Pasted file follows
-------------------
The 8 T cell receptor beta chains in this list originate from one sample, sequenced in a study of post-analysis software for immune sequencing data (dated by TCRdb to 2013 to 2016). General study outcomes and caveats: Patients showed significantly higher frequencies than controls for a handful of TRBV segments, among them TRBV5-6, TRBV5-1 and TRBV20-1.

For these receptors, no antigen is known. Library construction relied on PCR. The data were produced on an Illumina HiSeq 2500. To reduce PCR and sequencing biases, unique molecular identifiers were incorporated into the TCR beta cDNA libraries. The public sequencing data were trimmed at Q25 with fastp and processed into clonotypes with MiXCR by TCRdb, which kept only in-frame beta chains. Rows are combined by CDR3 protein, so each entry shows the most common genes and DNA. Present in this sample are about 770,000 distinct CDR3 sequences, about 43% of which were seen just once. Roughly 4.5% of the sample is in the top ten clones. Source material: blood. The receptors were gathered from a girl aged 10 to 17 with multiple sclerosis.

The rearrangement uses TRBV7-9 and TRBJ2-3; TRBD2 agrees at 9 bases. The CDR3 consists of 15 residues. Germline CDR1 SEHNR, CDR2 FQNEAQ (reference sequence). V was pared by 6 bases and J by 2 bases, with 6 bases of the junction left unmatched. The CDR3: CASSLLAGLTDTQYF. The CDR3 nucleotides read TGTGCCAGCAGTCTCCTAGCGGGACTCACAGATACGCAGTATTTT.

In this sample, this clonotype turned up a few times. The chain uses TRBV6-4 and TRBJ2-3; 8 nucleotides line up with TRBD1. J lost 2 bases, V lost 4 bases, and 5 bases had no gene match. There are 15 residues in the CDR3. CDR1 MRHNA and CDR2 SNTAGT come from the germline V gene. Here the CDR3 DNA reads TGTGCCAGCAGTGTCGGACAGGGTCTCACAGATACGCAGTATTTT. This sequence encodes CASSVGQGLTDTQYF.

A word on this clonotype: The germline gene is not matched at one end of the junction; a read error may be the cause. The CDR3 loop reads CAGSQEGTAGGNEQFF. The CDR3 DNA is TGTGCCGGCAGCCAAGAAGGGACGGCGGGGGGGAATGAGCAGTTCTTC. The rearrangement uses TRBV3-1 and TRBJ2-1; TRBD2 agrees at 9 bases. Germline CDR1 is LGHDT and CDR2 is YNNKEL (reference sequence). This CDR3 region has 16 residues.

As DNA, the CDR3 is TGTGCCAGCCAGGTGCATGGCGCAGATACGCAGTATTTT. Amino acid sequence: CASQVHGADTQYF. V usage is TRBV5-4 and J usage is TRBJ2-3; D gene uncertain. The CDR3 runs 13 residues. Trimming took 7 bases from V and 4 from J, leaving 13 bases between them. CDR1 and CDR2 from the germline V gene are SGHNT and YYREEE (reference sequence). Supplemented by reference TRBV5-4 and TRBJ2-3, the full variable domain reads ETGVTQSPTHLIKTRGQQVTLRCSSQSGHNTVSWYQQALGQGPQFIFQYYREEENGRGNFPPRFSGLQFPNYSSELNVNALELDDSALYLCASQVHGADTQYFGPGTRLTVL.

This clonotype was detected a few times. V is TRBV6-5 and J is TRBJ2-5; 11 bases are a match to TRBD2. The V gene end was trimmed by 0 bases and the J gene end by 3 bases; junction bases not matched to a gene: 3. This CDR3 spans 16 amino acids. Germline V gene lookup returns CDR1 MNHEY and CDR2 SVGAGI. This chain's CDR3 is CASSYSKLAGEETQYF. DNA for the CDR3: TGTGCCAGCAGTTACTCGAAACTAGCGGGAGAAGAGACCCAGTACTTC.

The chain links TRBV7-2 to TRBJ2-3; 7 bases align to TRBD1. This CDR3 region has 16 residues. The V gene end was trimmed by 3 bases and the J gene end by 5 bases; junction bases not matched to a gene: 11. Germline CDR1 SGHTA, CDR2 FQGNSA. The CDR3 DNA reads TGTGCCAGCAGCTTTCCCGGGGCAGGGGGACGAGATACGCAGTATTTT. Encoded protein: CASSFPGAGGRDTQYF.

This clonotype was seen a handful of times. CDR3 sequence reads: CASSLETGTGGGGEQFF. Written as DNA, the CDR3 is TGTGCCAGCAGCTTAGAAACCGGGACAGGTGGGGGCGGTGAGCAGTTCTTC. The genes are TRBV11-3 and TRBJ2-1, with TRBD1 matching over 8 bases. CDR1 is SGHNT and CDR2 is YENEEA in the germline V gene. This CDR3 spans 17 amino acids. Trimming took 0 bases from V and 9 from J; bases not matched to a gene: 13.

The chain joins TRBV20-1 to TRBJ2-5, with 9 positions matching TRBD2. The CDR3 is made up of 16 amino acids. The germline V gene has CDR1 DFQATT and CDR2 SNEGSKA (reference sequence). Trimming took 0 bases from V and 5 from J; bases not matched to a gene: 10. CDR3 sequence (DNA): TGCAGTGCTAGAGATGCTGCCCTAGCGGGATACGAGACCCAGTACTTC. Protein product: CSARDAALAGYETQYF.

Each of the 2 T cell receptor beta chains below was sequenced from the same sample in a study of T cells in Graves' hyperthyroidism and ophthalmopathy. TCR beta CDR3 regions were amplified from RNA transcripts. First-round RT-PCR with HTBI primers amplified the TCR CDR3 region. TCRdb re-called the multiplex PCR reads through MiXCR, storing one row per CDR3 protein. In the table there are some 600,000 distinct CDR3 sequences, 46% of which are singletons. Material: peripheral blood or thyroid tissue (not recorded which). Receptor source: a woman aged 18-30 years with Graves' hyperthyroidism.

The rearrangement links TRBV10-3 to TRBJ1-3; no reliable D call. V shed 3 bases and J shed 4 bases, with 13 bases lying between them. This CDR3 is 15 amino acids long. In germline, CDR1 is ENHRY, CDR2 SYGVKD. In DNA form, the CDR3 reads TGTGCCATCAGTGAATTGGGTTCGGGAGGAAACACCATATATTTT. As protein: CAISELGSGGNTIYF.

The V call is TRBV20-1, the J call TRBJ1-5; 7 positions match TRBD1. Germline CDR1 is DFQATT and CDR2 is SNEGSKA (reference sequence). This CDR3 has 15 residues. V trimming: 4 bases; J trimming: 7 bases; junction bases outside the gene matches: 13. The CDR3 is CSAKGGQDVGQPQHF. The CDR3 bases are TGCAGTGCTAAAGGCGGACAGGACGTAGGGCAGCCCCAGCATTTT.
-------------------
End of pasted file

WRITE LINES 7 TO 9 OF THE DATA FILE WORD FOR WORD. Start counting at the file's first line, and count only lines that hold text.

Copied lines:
This clonotype was detected a few times. V is TRBV6-5 and J is TRBJ2-5; 11 bases are a match to TRBD2. The V gene end was trimmed by 0 bases and the J gene end by 3 bases; junction bases not matched to a gene: 3. This CDR3 spans 16 amino acids. Germline V gene lookup returns CDR1 MNHEY and CDR2 SVGAGI. This chain's CDR3 is CASSYSKLAGEETQYF. DNA for the CDR3: TGTGCCAGCAGTTACTCGAAACTAGCGGGAGAAGAGACCCAGTACTTC.

The chain links TRBV7-2 to TRBJ2-3; 7 bases align to TRBD1. This CDR3 region has 16 residues. The V gene end was trimmed by 3 bases and the J gene end by 5 bases; junction bases not matched to a gene: 11. Germline CDR1 SGHTA, CDR2 FQGNSA. The CDR3 DNA reads TGTGCCAGCAGCTTTCCCGGGGCAGGGGGACGAGATACGCAGTATTTT. Encoded protein: CASSFPGAGGRDTQYF.

This clonotype was seen a handful of times. CDR3 sequence reads: CASSLETGTGGGGEQFF. Written as DNA, the CDR3 is TGTGCCAGCAGCTTAGAAACCGGGACAGGTGGGGGCGGTGAGCAGTTCTTC. The genes are TRBV11-3 and TRBJ2-1, with TRBD1 matching over 8 bases. CDR1 is SGHNT and CDR2 is YENEEA in the germline V gene. This CDR3 spans 17 amino acids. Trimming took 0 bases from V and 9 from J; bases not matched to a gene: 13.